As a full-time student at an accredited university, I have the pleasure of taking 18 class credits every semester. 

The usual break down goes like this: 8 credits in the form of STEM courses towards my major, another 8 credits towards my French minor and lastly, a remainder of two credits towards random or supplemental courses like hiking or stress-management. While I’m not required to use all 18 credits to maintain my standing as a full-time student, I generally choose to because I’m paying for them.

This semester, I opted to take a financial literacy class because I’m a legal adult who doesn’t know how to file taxes or take out a loan or budget my money; you get my dilemma. In an effort to combat my fears of adulthood and student debt, I registered for the class at the last minute and forgot about it until the first Thursday of the semester.

I wasn’t sure what to expect from the class. 

I thought it would either feature regurgitated knowledge on frivolous spending or a complex algorithm on the most profitable stocks. What I didn’t expect was for my professor to walk in with a resounding, “What’s up party people?!” then assign a project on buying a home. She wasted no time in breaking us into groups and weaving through the ins and outs of mortgage lending, title inspections and real estate fees.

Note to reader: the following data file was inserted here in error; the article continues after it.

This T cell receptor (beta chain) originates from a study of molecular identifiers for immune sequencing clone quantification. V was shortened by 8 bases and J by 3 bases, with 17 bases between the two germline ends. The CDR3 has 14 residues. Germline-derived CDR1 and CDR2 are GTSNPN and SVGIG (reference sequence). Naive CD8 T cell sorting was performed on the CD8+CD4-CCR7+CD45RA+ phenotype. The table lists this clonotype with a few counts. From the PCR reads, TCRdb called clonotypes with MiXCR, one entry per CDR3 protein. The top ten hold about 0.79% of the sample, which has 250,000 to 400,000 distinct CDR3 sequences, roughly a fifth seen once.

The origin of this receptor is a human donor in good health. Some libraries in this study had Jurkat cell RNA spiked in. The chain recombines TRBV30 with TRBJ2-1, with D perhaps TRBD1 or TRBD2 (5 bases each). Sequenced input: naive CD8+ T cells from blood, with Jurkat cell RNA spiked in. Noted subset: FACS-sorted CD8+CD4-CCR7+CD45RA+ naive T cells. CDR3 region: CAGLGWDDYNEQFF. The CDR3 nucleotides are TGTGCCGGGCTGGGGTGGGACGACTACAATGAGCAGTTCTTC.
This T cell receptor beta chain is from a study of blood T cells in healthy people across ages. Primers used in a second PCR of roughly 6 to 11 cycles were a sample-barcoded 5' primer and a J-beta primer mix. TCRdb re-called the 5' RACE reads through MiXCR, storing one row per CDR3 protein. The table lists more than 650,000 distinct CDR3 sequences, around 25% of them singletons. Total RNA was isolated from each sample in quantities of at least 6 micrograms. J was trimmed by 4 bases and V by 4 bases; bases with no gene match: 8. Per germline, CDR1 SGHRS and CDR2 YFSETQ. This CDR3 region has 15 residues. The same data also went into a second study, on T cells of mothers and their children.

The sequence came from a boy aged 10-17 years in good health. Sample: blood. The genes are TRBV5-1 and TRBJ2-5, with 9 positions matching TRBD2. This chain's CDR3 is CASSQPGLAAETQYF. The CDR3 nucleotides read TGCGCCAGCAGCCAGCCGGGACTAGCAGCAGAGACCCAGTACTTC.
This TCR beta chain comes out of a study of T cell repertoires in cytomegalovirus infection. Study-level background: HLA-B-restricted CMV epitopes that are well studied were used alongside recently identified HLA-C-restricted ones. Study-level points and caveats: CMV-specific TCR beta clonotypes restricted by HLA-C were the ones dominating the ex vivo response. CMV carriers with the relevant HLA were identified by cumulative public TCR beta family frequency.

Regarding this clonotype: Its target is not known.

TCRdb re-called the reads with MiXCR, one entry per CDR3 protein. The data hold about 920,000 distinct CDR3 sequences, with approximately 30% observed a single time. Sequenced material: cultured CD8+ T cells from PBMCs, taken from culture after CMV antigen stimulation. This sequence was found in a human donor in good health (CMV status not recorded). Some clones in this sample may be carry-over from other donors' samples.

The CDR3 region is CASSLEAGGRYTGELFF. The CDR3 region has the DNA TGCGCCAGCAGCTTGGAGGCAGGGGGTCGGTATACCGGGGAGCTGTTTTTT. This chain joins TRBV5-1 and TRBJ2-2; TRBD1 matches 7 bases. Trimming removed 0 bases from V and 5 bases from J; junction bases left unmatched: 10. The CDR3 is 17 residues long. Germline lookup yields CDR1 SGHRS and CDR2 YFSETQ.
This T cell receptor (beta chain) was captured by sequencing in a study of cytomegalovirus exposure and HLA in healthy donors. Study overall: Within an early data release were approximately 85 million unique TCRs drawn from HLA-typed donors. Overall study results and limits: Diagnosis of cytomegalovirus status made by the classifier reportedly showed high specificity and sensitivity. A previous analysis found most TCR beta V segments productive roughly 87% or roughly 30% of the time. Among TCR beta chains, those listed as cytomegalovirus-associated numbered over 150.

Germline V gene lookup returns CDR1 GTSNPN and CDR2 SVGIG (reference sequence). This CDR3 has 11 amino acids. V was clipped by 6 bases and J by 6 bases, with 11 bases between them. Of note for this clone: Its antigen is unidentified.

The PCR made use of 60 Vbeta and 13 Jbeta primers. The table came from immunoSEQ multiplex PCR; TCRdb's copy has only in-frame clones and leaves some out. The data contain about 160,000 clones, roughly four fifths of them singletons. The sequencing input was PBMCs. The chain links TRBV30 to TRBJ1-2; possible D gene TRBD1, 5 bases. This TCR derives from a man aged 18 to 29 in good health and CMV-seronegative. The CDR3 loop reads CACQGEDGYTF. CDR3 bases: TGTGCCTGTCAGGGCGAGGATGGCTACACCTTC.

My professor believed that to get ready for such a dramatic step in our lives, we needed the practice to prepare us for the unknowns. That being said, when we chose a home, we had to call the actual realtor associated with the home. When we chose a bank our supposed loan would come from, we had to call them and negotiate rates. We also had to call various companies and repairmen for estimates on ridiculous accidents like having our non-existent children smash all our windows.

By the end of the assignment, my fictional husband (Alex) and I were so excited to move into our newly built 5-bedroom, 6-bathroom home in Omaha, Nebraska. It was complete with a sprawling backyard and conveniently situated in a great school district where our future children could live a non-threatening suburban life. 

And while that seems absurd, the assignment was a great reminder that we have a future past the 4 years of college that are currently consuming our lives.

It was a lesson in realistic goal setting and the relatively small, yet active, steps you can take to achieve your goal. Hypothetically buying myself a home has not only given me the necessary knowledge I would need to purchase a home in the future but it gives me purpose and a sense of empowerment to know that I have this option available to me. So if you or someone you know has an extra 2 credits lying around, use it. Think of it as an investment in your future and take a class that helps to plan out your future.